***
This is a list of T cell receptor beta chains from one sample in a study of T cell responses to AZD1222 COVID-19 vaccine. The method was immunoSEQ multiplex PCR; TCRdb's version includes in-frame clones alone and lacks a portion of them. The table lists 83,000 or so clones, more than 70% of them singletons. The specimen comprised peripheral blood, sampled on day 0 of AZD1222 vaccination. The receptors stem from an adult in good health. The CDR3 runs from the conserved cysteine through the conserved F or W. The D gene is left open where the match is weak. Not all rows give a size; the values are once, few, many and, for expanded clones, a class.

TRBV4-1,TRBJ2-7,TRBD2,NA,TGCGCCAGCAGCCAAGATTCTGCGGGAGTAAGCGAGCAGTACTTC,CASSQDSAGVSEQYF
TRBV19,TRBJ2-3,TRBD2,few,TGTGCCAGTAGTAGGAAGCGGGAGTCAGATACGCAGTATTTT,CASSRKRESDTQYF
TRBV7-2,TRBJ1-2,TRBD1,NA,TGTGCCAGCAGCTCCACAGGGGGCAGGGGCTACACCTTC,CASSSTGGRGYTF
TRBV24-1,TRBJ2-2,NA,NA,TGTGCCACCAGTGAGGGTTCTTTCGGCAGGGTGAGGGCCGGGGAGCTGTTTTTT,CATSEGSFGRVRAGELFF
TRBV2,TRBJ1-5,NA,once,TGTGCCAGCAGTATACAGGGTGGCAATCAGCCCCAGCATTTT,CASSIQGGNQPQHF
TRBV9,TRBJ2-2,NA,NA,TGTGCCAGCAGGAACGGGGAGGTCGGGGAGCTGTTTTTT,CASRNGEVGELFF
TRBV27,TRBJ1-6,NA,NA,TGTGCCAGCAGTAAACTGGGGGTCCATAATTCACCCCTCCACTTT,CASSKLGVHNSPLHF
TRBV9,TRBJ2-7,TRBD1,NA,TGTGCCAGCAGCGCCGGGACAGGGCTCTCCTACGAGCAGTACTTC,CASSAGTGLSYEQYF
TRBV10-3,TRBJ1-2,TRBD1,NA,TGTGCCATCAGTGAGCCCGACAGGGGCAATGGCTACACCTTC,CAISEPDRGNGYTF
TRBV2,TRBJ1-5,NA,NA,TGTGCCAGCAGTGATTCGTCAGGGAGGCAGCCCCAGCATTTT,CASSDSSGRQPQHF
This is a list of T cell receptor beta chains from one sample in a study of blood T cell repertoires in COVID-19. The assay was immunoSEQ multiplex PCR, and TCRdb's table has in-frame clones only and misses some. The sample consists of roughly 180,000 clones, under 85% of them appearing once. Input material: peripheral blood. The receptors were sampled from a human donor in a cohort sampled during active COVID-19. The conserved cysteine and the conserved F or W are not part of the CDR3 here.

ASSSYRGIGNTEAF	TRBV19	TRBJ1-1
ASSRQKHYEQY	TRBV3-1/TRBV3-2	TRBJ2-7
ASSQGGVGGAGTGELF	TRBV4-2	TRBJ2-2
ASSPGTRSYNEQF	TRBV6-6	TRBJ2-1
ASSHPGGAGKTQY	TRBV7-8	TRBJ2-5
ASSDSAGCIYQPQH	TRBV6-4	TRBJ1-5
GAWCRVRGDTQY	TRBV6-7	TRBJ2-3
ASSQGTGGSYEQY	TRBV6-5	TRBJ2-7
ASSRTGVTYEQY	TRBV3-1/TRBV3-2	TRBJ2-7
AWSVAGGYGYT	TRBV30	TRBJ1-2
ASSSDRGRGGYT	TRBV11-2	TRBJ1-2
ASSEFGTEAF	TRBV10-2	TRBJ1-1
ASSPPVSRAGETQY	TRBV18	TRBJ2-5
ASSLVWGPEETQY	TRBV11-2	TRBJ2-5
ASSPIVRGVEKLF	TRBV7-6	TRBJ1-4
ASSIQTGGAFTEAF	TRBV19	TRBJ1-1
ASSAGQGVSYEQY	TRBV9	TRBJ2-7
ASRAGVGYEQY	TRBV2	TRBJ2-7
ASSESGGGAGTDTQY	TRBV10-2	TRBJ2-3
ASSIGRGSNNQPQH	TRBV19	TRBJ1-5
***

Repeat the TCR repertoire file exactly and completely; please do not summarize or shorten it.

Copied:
This is a list of T cell receptor beta chains from one sample in a study of T cell responses to AZD1222 COVID-19 vaccine. The method was immunoSEQ multiplex PCR; TCRdb's version includes in-frame clones alone and lacks a portion of them. The table lists 83,000 or so clones, more than 70% of them singletons. The specimen comprised peripheral blood, sampled on day 0 of AZD1222 vaccination. The receptors stem from an adult in good health. The CDR3 runs from the conserved cysteine through the conserved F or W. The D gene is left open where the match is weak. Not all rows give a size; the values are once, few, many and, for expanded clones, a class.

TRBV4-1,TRBJ2-7,TRBD2,NA,TGCGCCAGCAGCCAAGATTCTGCGGGAGTAAGCGAGCAGTACTTC,CASSQDSAGVSEQYF
TRBV19,TRBJ2-3,TRBD2,few,TGTGCCAGTAGTAGGAAGCGGGAGTCAGATACGCAGTATTTT,CASSRKRESDTQYF
TRBV7-2,TRBJ1-2,TRBD1,NA,TGTGCCAGCAGCTCCACAGGGGGCAGGGGCTACACCTTC,CASSSTGGRGYTF
TRBV24-1,TRBJ2-2,NA,NA,TGTGCCACCAGTGAGGGTTCTTTCGGCAGGGTGAGGGCCGGGGAGCTGTTTTTT,CATSEGSFGRVRAGELFF
TRBV2,TRBJ1-5,NA,once,TGTGCCAGCAGTATACAGGGTGGCAATCAGCCCCAGCATTTT,CASSIQGGNQPQHF
TRBV9,TRBJ2-2,NA,NA,TGTGCCAGCAGGAACGGGGAGGTCGGGGAGCTGTTTTTT,CASRNGEVGELFF
TRBV27,TRBJ1-6,NA,NA,TGTGCCAGCAGTAAACTGGGGGTCCATAATTCACCCCTCCACTTT,CASSKLGVHNSPLHF
TRBV9,TRBJ2-7,TRBD1,NA,TGTGCCAGCAGCGCCGGGACAGGGCTCTCCTACGAGCAGTACTTC,CASSAGTGLSYEQYF
TRBV10-3,TRBJ1-2,TRBD1,NA,TGTGCCATCAGTGAGCCCGACAGGGGCAATGGCTACACCTTC,CAISEPDRGNGYTF
TRBV2,TRBJ1-5,NA,NA,TGTGCCAGCAGTGATTCGTCAGGGAGGCAGCCCCAGCATTTT,CASSDSSGRQPQHF
This is a list of T cell receptor beta chains from one sample in a study of blood T cell repertoires in COVID-19. The assay was immunoSEQ multiplex PCR, and TCRdb's table has in-frame clones only and misses some. The sample consists of roughly 180,000 clones, under 85% of them appearing once. Input material: peripheral blood. The receptors were sampled from a human donor in a cohort sampled during active COVID-19. The conserved cysteine and the conserved F or W are not part of the CDR3 here.

ASSSYRGIGNTEAF	TRBV19	TRBJ1-1
ASSRQKHYEQY	TRBV3-1/TRBV3-2	TRBJ2-7
ASSQGGVGGAGTGELF	TRBV4-2	TRBJ2-2
ASSPGTRSYNEQF	TRBV6-6	TRBJ2-1
ASSHPGGAGKTQY	TRBV7-8	TRBJ2-5
ASSDSAGCIYQPQH	TRBV6-4	TRBJ1-5
GAWCRVRGDTQY	TRBV6-7	TRBJ2-3
ASSQGTGGSYEQY	TRBV6-5	TRBJ2-7
ASSRTGVTYEQY	TRBV3-1/TRBV3-2	TRBJ2-7
AWSVAGGYGYT	TRBV30	TRBJ1-2
ASSSDRGRGGYT	TRBV11-2	TRBJ1-2
ASSEFGTEAF	TRBV10-2	TRBJ1-1
ASSPPVSRAGETQY	TRBV18	TRBJ2-5
ASSLVWGPEETQY	TRBV11-2	TRBJ2-5
ASSPIVRGVEKLF	TRBV7-6	TRBJ1-4
ASSIQTGGAFTEAF	TRBV19	TRBJ1-1
ASSAGQGVSYEQY	TRBV9	TRBJ2-7
ASRAGVGYEQY	TRBV2	TRBJ2-7
ASSESGGGAGTDTQY	TRBV10-2	TRBJ2-3
ASSIGRGSNNQPQH	TRBV19	TRBJ1-5